Russian trainers don’t treat dance as an afterthought; they school their charges in using transitional steps and maintaining line throughout their movements. As a result, the Russians’ floor exercises continue to be gorgeous (and they essentially own the sport of Rhythmic Gymnastics, which depends even more heavily on dance than does floor exercise in Artistic Gymnastics).
One of the reasons that American gymnasts’ floor exercises, even when technically perfect, are rarely as beautiful is that American trainers do tend to treat dance as an afterthought. Many gyms, in fact, don’t actually teach dance as a discrete element at all. Instead, they do their best to “work it in” when teaching routines.
As a result, their gymnasts’ performance suffers.
The same goes for dancers: so often we devote all our time to learning what we think of as the big, important steps — at the expense of the transitional steps that link everything together into dance.
We do this in life, too.
So often, we’re so eager to get on to the Next Big Thing that we fail to adequately prepare. With our eyes on the far horizon and our feet moving forward in the now, we stumble over pebbles and fumble through our preparations.
Often, the Next Big Thing suffers as a result — it may succeed, but perhaps not as well a it would have if we had paid attention to our preparation; if we had learned the transitional steps and used them well.
As dancers, when we learn choreography, we do well to focus on ingesting and interpolating that transitional steps — not only will they allow us to execute our big, technical steps with elan, but they help us remember the dance. Each transitional step becomes a cue; common transitional phrases (tombe-pas de bourreé-glissade…, for example) become “hooks” we can use to get ourselves back into the dance if we get lost.
A good glissade or chassé allows us to gather momentum, place ourselves, and load our springs (via plie) in order to execute those high, brilliant, explosive jumps we all love.*
*Worth noting: Sometimes, choreography starts with transitional steps.
The past two weeks, we’ve been working a combination in Ms. B’s Killer Class that nominally starts with temps de flèche, but really starts with a coupé tombé that transfers the weight and loads the springs, allowing us to blast the temps de flèche off like we were launching from Cape Canaveral.
An effective tombé to fourth or second makes a square, quiet place from which to launch a turn, or three turns, or five turns.
These are basic steps, mostly learned in the first year of class: but, like everything else, they are critical, essential, and never perfected.
Wise dancers continue to work on transitional steps as long as they continue to dance.
We can all take a page from that book: the same principle applies to life in general. We should pay attention to our transitions; work on them; prepare them.
In the end, they’ll make our big moves smoother, cleaner, and more brilliant.
Today’s post is inspired in part by my own tendency to neglect the transitional steps in favor of the big ones, my attendant quest to freaking well stop doing that, and the fact that I’ve realized I’m in a transitional period in my own life right now and should be paying attention to the transitional steps instead of just going, “Man, when do I get to the part where I get to do coupe jeté en tournant en menage?”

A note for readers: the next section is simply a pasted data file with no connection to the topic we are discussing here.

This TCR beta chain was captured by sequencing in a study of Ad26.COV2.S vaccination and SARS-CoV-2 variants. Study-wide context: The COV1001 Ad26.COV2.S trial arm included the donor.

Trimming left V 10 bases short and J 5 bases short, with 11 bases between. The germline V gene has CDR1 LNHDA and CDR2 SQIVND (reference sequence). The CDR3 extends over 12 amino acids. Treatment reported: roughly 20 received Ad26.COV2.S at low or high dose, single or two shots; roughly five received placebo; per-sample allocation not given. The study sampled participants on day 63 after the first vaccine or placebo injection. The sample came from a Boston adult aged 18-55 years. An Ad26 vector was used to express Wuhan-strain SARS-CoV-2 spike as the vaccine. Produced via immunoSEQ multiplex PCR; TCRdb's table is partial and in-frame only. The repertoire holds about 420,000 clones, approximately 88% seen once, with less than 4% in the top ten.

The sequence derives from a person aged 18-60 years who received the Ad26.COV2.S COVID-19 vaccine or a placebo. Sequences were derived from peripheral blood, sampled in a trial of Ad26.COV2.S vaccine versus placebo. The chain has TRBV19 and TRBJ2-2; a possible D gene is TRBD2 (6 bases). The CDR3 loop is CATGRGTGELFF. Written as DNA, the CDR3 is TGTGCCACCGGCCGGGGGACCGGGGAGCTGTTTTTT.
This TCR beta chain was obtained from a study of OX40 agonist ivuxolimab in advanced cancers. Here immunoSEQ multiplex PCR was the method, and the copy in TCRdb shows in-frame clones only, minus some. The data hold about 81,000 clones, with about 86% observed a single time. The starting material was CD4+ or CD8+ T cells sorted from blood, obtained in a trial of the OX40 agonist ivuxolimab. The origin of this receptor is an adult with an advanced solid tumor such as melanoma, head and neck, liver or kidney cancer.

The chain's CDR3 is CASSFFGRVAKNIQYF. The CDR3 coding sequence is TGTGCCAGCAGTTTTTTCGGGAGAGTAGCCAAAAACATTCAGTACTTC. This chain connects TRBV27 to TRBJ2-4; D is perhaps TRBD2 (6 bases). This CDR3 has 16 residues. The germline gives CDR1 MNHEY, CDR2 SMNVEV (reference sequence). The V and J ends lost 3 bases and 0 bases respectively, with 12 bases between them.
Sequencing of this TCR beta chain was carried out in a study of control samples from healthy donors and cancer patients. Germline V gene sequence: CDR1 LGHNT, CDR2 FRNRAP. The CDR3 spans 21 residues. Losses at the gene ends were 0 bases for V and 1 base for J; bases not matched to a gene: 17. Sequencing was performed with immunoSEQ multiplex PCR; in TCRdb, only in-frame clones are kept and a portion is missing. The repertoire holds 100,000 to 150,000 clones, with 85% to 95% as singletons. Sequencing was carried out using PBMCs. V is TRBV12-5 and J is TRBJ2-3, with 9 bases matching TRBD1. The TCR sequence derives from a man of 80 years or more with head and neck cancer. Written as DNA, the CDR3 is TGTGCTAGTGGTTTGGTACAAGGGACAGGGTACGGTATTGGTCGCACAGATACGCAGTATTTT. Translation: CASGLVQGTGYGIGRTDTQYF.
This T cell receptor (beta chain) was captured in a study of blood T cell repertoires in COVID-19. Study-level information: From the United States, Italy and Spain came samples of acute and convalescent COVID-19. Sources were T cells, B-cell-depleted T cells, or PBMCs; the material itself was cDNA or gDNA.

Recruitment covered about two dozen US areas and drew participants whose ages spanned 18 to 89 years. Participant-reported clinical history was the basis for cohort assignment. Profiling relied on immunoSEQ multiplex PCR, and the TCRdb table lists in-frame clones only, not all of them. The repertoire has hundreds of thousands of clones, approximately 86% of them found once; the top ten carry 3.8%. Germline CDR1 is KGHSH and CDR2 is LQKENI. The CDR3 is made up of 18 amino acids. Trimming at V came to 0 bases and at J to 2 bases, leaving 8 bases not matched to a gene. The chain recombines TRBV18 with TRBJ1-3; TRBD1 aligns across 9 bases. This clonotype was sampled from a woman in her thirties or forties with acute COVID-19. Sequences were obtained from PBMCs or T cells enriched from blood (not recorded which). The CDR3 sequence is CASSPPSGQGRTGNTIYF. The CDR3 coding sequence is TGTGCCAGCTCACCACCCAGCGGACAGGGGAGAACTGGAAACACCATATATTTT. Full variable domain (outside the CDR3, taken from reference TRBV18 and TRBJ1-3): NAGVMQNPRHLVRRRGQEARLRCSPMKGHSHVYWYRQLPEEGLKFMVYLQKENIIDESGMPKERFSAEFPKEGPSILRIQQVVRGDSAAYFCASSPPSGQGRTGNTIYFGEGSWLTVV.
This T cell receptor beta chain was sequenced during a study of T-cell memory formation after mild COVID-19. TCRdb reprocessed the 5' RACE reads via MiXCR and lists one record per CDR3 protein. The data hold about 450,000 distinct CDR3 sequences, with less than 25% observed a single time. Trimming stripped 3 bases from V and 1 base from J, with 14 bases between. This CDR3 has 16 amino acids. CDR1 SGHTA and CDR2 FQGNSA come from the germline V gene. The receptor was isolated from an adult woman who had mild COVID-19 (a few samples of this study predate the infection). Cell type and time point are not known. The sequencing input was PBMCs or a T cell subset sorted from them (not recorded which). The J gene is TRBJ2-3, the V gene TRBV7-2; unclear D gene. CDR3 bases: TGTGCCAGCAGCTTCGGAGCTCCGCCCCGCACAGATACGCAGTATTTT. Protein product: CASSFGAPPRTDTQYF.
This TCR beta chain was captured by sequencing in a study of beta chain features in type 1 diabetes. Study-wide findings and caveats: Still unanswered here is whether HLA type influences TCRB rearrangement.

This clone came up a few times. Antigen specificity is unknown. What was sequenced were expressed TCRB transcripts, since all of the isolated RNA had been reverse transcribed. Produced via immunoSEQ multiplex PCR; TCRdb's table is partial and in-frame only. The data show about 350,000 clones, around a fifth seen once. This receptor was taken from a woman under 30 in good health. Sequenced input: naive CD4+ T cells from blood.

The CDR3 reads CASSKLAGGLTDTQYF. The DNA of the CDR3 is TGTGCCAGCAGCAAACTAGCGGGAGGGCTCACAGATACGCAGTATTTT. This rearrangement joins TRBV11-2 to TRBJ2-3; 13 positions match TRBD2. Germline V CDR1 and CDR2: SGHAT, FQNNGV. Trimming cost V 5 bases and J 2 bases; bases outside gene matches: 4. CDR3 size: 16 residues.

Or, you know. The life-outside-ballet equivalent.
Little by little, piece by piece, Ms. B of Hard Mode Ballet Class is making a dancer out of me.
Not just a guy who knows how to execute a bunch of ballet steps, but a dancer — someone who executes a bunch of ballet steps with élan; who uses his head and his eyes and his port de bras; who relates to the music intelligently and expressively; who doesn’t grip with his neck, for frack’s sake.
In order to do that, one must learn one’s own body in depth: how to feel the minute muscles in the hip socket; how to knit the ribs together without collapsing; how to open the collarbones without throwing the shoulders back behind the hips.
One must also learn how to get out of one’s own way.
There’s a magical thing that happens when you learn how to get out of your own way: suddenly, things get easier.
In order to execute a high, smooth grand rond-de-jambe, you must know where to place your pelvis so you don’t block either your extension or your turnout. The first time you find that balance (perhaps after having had it and then lost it), it’s like magic.
Curiously, some dancers naturally find it early in their training only to lose it again as they begin to work more consciously on turnout, placement, and extension.
That’s pretty much what happened to me: I started really thinking about pelvic placement about a year ago — and at first I over-corrected, as is my wont. As I began to work into more advanced classes and to work towards higher extensions, I found myself inexplicably blocked at times: and then Ms. B got around to sorting my pelvis, and it turned out that I was basically getting in my own way.
Once I let my pelvis find its own neutral spot and stopped thinking so hard — once I got out of my own way — my extensions got better, my turnout got better, and I could start really thinking about other stuff.
Ironically, the whole source of the problem with extensions and turnout resulted from a conscious effort to place my pelvis so I could … like … better access turnout and alignment.
I think this makes a good allegory.
Often, in life, we get so concerned about being correct that, in fact, we over-correct. We try really hard to do things just right, and we find ourselves stumbling into unexpected road-blocks; tangled in the intricacies of the details.
In short, we get in our own way.
Sometimes, the best answer is to stop thinking, stop concentrating so hard on being correct, and get out of our own way. (This is, I am almost certain, a corollary to the rule, “Don’t make it happen — let it happen.”)